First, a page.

A single product photo won’t cut it with lifestyle goods. Images have to show how a product is used, how it feels in a space, its dimension and scale. Here, important reminders for creating images that online shoppers can truly use.
In an online marketplace, seeing is more than believing. Seeing is purchasing. All the fantastic descriptions in the world won’t sell a product if the consumer or client can’t see a picture.
And gone are the days when a simple snapshot convinced a customer. Today, they want to view a model with their specific body type wearing the clothing they’re considering (sizeable.com.au), or a demonstration of the full functionality of a Lightweight Black Hole® Cinch Backpack 20L (patagonia.com).
Of course, not every business has the budget, staff or equipment to do it all. But some basic considerations can make your product imagery more useful to a customer, increasing the confidence needed to make a purchase.
Does your product come in several colors? Is color the key feature of your product? At a minimum, make sure your images represent every option.
Take it further by showing your product in indoor lighting that you’ve standardized across all your product photos. Then include an image with natural lighting--again, making sure that it’s the same level and amount of lighting from the same space across all your product images.
Even better, place a white card against your product, and use the same white card with all your product photos. When your customers can distinguish that “classic tan” has a bit of salmon, and “neuvo tan” has more of a green undertone, they will *love* you.
I’ll be honest: I have no idea how “velvet” and “microfiber” feel when compared side-by-side. Is the leather stiff or soft? What about the denim? Textured tile can look fairly flat from the front--how does it look from an angle?
Take a close-up photo to show the texture as clearly as possible--from the front and from the side. Take it further by creating a short video as you (or a model) run your hand over the surface. If it’s a cushion or fabric, squash it a bit.
This may be a no-brainer, but the dimensions of your product are essential. If it won’t fit a space, then nothing else matters.
Take it further by offering an image of the product with the dimensions actually shown on the photo. It can be confusing for a customer to determine whether the “left arm” of a sectional sofa is the longer or the shorter. Save your customer service team time by preemptively answering those questions.
Is your product a consumable? Tell them exactly how much space it will cover or how many uses they can expect. Then illustrate the quantity that you consider enough for a “use.”
If your customer is shopping for a dresser, and your photo shows your large dresser in a spacious room but your small dresser in a tiny room, it’s difficult for the customer to compare how it will feel in their room. Or to use the example of the sectional sofa: Does it sit low to the ground, or will Grandma be able to get out of it easily?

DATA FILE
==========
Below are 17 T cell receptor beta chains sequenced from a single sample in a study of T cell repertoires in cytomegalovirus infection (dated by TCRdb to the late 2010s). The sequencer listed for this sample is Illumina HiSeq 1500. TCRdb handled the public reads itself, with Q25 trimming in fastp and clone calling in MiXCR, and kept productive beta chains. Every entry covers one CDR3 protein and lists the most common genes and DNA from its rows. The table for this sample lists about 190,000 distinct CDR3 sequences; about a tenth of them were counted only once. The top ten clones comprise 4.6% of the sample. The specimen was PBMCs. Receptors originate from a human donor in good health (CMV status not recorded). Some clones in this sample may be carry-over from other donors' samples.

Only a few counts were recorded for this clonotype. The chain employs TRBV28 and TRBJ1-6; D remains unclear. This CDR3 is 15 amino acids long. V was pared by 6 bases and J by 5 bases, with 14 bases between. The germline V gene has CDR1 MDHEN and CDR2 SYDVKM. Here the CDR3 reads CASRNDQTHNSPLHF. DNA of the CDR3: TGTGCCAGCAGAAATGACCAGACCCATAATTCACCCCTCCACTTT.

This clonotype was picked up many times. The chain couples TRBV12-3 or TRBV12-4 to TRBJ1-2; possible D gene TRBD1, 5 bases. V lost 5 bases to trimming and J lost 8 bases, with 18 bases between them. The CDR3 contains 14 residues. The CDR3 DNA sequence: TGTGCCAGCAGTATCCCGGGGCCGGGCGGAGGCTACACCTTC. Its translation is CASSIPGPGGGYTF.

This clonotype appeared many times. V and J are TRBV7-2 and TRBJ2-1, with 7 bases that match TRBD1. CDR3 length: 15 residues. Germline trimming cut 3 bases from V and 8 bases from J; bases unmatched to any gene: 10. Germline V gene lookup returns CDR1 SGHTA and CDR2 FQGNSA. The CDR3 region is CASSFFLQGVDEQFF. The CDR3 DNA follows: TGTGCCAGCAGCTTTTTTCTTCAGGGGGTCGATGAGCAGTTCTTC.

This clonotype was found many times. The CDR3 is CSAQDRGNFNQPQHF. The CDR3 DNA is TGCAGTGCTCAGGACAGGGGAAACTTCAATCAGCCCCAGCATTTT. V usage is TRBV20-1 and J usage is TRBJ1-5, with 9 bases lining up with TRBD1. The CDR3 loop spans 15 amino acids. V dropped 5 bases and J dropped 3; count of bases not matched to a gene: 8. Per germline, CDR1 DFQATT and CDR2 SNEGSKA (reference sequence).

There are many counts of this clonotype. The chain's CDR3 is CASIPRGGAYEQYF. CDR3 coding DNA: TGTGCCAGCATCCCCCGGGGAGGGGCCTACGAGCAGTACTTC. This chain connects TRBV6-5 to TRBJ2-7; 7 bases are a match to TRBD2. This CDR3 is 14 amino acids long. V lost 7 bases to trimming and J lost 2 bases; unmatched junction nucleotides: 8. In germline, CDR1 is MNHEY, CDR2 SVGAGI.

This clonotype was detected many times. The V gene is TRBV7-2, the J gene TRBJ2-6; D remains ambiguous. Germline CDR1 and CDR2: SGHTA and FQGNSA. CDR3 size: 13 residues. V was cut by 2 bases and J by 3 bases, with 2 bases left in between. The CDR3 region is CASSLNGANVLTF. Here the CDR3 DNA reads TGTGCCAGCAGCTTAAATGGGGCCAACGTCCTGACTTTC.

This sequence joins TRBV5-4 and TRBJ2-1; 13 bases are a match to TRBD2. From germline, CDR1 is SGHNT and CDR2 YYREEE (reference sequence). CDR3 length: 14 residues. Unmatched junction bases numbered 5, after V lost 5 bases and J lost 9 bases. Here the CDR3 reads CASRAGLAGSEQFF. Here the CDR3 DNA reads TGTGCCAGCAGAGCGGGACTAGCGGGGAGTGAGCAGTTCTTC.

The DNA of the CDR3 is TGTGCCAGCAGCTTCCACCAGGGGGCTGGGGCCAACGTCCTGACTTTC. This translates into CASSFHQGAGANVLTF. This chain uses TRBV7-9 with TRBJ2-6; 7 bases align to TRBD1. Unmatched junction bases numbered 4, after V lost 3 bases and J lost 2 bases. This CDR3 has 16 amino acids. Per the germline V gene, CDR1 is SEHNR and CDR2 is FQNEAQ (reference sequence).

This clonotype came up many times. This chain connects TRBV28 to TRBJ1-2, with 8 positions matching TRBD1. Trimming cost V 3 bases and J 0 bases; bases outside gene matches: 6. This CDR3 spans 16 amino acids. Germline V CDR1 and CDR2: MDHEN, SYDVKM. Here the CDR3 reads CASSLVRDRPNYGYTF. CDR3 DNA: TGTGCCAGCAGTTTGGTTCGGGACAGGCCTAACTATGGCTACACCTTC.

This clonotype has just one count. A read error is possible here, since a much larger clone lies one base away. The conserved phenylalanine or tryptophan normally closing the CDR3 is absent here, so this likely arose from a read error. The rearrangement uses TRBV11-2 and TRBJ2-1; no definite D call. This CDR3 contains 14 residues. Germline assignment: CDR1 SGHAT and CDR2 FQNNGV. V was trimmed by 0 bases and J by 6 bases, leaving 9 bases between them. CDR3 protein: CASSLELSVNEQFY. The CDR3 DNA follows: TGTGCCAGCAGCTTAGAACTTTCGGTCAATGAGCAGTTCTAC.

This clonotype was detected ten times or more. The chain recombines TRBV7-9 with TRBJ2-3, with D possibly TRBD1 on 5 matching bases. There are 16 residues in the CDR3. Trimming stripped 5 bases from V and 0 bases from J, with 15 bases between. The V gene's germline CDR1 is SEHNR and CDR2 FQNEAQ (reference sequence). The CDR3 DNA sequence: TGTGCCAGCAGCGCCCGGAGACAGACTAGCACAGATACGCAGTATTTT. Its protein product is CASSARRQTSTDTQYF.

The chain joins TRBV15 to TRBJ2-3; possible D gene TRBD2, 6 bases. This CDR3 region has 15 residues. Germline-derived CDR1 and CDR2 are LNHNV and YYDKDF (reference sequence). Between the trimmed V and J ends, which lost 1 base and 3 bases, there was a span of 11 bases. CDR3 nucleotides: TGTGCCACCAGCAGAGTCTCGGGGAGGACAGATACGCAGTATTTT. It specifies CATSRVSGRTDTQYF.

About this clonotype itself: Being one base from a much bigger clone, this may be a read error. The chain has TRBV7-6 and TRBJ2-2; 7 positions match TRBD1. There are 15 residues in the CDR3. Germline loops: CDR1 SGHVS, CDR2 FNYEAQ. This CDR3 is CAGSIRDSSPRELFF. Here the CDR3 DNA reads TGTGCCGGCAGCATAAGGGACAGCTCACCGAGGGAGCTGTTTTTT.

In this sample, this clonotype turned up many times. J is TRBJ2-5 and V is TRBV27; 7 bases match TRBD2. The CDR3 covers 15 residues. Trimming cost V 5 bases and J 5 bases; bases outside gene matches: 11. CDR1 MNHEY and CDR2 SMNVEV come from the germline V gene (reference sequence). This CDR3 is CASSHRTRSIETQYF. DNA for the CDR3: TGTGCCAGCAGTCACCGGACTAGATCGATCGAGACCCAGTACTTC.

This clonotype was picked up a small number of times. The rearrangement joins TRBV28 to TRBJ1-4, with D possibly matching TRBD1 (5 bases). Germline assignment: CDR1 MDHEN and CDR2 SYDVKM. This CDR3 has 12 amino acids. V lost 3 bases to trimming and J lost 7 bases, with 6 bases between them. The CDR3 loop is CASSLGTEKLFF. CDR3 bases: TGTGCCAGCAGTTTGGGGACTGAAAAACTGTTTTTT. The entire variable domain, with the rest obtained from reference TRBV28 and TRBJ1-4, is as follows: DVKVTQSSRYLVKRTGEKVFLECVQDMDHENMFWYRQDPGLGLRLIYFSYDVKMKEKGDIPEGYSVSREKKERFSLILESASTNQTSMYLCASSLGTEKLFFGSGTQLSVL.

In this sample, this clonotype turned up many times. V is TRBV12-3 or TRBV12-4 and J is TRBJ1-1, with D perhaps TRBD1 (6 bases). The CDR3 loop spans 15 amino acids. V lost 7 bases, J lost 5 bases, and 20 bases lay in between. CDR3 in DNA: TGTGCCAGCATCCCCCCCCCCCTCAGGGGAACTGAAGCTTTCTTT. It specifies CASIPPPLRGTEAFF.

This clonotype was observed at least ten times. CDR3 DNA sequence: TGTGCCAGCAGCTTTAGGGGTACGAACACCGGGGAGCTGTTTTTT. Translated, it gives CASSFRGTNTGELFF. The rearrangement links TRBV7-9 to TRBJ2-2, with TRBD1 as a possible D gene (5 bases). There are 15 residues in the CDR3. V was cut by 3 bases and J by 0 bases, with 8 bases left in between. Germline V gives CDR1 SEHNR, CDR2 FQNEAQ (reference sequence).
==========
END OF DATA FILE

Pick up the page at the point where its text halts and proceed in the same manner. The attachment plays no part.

Placing your product in its best setting is key to earning a first look. But consider also placing each product in a space that’s uniform across all products. Make it easy to compare by positioning something consistent nearby--maybe a potted plant or a floor lamp. Perhaps the same person appears in all your images or videos.
How It Feels in a Space
This is huge. And it’s the most complicated to illustrate from a still image. But video will shine.
It can be as simple as your iPhone and a tripod. (I like the JOBY GorillaPod™ 325 Tripod.) Set it up, hit record, then engage with the product. Open the curtains and smile. Roll a layer of paint onto the wall. Ten to 15 seconds is ample time for action.
You can do some simple editing and add music with free or cheap apps--Flipgram is pretty user friendly. If that intimidates you, look for a video editing agency that’s willing to do an hour’s worth of simple trims and fade-ins. Or check with a graphic design/videography school in your area--even high schoolers are getting really good at this stuff.
As I mentioned in the last blog, words matter, too. Don’t forget to include very short descriptions including keywords in the alt text spaces for each image and video. If you’re hosting video on YouTube, fill out every descriptive box.
A few final points:
- Before you begin creating images, hone in on your brand “feel.” This might be a series of adjectives: airy, energetic, happy, calm, classic. Set up each image so that it consistently evokes the tone of your brand.
- Lighting and editing really are key. Take the time to get it right. It may be worth hiring a professional the first time out to consult and provide tips if you want to DIY.
- Be sure any model you use in your photos and videos represents your demographic. If you’re marketing to new college graduates, use them in your images.
A picture is worth a thousand words, yes. But putting some extra thought and planning into your product photos and videos also could be worth significantly increased sales.
Julianne Will, Writer | Editor | Social Media Marketer | ESL Instructor | Entrepreneur
Julianne has been published in major metropolitan daily newspapers and national magazines, as well as written print and online copy for diverse industries including wine, fitness, food, travel, retail, banking, industrial technology, real estate, commercial paint and decorating, and more. She crafts strategy, creates profiles and serves as the voice of businesses on social media platforms including Instagram, Facebook, Pinterest, Twitter, YouTube and LinkedIn. Julianne also has launched a small ecommerce business retailing goods that give back. juliannewill.com | explorelocaluniverse.com